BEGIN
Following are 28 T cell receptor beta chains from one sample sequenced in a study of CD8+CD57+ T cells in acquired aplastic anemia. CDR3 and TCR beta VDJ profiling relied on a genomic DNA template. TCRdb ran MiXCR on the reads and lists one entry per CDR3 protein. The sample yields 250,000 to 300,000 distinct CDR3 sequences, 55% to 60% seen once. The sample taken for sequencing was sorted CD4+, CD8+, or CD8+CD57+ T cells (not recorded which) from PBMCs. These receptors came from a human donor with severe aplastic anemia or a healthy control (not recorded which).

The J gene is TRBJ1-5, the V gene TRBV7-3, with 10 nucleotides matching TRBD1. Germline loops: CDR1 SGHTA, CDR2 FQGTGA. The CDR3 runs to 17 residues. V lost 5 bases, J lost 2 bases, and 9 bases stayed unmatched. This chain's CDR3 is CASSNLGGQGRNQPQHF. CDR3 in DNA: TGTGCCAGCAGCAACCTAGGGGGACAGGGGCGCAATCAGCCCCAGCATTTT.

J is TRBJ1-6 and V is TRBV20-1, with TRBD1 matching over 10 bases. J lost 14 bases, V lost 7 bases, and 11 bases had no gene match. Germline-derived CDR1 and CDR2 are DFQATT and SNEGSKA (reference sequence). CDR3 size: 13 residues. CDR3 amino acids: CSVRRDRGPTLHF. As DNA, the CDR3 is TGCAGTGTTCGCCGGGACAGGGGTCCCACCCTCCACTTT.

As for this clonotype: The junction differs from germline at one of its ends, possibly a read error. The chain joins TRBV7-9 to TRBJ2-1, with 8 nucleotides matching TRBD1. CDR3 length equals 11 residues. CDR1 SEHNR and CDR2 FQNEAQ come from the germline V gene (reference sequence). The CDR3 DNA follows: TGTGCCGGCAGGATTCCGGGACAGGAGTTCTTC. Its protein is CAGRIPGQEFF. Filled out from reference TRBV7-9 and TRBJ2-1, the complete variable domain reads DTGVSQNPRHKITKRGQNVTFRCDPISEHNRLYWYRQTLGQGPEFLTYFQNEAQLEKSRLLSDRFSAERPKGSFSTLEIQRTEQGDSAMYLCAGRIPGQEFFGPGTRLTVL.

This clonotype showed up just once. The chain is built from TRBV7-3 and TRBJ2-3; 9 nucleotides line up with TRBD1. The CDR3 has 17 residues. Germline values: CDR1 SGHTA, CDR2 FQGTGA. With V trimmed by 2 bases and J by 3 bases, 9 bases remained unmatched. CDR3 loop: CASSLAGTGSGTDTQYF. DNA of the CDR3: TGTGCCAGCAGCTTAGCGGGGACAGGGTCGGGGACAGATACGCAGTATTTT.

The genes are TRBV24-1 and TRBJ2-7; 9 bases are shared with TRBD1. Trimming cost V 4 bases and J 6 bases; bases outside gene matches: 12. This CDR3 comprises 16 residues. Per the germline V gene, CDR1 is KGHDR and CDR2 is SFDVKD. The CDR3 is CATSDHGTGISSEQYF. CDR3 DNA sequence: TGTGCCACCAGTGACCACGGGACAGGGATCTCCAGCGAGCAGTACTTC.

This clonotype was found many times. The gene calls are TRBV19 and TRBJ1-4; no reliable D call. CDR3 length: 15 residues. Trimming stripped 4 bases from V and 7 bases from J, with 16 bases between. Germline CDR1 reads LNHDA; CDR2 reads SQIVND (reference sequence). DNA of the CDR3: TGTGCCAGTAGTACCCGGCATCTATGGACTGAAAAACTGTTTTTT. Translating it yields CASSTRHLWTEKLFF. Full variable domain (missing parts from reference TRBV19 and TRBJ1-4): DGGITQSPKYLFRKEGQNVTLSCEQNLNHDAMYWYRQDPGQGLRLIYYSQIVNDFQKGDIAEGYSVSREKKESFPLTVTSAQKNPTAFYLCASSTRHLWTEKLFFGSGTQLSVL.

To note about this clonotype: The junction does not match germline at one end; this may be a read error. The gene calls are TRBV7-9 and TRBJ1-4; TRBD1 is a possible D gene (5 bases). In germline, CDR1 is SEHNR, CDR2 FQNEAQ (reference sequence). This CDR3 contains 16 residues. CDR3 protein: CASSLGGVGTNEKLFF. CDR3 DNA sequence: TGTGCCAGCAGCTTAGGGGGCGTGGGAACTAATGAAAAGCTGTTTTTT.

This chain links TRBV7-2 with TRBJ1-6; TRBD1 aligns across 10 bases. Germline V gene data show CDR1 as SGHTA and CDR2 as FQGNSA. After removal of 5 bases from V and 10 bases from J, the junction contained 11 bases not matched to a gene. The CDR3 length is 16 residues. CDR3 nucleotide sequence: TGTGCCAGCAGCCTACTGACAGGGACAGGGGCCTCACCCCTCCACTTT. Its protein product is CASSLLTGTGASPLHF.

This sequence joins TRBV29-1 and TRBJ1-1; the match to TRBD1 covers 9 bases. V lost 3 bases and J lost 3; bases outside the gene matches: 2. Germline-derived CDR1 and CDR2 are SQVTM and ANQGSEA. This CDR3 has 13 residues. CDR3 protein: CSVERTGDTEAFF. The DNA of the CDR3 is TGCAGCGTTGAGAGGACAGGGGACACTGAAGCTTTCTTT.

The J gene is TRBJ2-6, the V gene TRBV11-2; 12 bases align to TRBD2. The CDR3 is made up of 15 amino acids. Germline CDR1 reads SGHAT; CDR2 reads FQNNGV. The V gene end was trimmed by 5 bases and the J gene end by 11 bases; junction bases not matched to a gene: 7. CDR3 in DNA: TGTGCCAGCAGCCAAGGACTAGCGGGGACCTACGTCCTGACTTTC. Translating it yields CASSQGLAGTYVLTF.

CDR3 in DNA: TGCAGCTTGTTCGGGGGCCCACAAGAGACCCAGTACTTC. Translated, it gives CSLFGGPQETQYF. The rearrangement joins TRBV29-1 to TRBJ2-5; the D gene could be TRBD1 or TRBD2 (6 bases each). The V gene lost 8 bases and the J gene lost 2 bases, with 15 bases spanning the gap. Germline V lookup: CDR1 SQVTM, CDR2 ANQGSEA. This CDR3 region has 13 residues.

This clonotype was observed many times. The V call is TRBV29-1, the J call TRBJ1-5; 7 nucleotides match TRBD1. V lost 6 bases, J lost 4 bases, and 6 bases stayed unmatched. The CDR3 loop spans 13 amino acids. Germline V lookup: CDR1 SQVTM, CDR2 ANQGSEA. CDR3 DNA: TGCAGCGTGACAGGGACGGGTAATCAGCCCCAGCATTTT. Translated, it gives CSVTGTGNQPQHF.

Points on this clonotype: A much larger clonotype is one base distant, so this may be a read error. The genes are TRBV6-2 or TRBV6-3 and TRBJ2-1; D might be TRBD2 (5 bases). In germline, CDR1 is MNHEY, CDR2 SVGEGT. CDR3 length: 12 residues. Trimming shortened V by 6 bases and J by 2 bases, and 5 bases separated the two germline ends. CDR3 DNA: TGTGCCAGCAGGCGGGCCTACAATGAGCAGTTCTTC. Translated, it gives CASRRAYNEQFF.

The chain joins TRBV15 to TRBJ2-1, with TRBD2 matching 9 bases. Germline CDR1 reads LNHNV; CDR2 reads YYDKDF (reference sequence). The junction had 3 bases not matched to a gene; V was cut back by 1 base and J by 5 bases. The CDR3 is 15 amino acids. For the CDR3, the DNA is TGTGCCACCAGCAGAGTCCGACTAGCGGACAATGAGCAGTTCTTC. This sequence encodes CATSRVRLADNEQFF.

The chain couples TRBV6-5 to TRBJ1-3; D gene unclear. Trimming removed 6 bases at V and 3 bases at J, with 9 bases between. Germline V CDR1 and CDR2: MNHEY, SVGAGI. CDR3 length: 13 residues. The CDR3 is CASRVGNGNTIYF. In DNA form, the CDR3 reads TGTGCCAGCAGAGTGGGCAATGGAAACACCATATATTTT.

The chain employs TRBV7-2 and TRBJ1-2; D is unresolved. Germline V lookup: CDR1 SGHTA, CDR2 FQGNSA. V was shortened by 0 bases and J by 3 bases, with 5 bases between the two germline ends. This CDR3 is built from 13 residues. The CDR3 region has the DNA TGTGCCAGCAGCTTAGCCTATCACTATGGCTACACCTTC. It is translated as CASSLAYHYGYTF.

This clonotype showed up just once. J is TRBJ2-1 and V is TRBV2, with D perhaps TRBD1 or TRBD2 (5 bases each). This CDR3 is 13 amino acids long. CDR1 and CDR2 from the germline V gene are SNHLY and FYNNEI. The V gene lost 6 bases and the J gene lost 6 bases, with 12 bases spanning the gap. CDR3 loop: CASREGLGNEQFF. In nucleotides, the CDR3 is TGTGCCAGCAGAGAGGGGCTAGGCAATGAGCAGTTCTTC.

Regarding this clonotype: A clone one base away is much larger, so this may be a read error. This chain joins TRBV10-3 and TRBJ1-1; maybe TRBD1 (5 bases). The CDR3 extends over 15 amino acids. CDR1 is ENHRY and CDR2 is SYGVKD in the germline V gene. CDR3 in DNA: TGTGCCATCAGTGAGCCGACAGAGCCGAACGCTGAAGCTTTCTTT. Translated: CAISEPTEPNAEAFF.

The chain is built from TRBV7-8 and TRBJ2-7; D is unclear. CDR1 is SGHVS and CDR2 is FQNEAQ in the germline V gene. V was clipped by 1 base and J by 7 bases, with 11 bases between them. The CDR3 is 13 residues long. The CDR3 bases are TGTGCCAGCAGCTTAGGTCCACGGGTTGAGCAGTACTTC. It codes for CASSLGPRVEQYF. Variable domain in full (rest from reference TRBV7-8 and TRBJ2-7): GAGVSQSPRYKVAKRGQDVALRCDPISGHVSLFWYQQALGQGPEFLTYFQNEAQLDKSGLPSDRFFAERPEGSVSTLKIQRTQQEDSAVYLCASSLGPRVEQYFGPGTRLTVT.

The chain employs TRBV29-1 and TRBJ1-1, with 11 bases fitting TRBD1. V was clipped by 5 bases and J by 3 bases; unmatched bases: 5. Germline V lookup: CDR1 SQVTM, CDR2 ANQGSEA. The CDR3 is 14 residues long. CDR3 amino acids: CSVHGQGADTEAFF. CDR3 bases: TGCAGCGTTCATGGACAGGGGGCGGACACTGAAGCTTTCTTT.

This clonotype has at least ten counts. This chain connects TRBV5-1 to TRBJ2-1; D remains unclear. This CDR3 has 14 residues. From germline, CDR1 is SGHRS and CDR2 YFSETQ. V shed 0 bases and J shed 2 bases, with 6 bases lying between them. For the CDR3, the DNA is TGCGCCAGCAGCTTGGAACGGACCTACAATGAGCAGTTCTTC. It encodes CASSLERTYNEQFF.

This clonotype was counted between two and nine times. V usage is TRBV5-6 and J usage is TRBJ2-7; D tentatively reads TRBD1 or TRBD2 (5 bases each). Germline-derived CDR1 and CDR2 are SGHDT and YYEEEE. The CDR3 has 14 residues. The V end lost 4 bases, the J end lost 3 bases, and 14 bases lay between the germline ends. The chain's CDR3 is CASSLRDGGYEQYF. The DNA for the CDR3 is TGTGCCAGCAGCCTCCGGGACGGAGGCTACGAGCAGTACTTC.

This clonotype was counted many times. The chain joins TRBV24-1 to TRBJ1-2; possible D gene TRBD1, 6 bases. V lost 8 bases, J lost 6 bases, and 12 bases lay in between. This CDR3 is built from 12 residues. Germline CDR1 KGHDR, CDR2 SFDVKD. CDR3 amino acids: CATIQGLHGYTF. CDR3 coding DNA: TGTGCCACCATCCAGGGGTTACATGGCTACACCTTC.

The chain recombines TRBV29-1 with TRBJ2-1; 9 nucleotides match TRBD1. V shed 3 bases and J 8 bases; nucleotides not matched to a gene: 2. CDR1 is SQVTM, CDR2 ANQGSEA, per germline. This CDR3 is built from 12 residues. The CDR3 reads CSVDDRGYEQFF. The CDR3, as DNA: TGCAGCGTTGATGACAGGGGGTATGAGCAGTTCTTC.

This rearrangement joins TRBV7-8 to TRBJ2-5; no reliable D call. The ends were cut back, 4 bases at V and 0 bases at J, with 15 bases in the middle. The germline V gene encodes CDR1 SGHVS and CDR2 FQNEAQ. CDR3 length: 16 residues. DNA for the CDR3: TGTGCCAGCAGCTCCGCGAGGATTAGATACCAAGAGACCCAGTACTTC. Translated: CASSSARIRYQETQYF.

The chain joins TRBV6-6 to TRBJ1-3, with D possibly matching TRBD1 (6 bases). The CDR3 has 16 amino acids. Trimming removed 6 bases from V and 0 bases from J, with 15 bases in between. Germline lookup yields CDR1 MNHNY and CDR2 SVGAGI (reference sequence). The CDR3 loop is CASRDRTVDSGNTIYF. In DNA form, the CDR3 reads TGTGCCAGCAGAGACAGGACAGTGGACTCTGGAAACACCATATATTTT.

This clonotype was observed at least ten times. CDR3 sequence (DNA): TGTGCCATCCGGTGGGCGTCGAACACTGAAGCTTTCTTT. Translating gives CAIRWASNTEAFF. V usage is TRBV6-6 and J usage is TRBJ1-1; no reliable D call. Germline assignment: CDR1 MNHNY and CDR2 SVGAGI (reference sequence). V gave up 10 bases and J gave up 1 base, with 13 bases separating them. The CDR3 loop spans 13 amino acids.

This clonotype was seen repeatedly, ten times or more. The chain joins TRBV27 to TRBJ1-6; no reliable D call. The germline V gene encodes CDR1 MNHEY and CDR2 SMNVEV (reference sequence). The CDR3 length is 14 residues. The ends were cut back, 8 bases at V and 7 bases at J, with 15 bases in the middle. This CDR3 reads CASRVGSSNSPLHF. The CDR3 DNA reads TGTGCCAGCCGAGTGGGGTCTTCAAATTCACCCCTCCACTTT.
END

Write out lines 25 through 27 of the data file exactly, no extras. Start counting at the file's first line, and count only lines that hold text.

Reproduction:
The chain recombines TRBV29-1 with TRBJ2-1; 9 nucleotides match TRBD1. V shed 3 bases and J 8 bases; nucleotides not matched to a gene: 2. CDR1 is SQVTM, CDR2 ANQGSEA, per germline. This CDR3 is built from 12 residues. The CDR3 reads CSVDDRGYEQFF. The CDR3, as DNA: TGCAGCGTTGATGACAGGGGGTATGAGCAGTTCTTC.

This rearrangement joins TRBV7-8 to TRBJ2-5; no reliable D call. The ends were cut back, 4 bases at V and 0 bases at J, with 15 bases in the middle. The germline V gene encodes CDR1 SGHVS and CDR2 FQNEAQ. CDR3 length: 16 residues. DNA for the CDR3: TGTGCCAGCAGCTCCGCGAGGATTAGATACCAAGAGACCCAGTACTTC. Translated: CASSSARIRYQETQYF.

The chain joins TRBV6-6 to TRBJ1-3, with D possibly matching TRBD1 (6 bases). The CDR3 has 16 amino acids. Trimming removed 6 bases from V and 0 bases from J, with 15 bases in between. Germline lookup yields CDR1 MNHNY and CDR2 SVGAGI (reference sequence). The CDR3 loop is CASRDRTVDSGNTIYF. In DNA form, the CDR3 reads TGTGCCAGCAGAGACAGGACAGTGGACTCTGGAAACACCATATATTTT.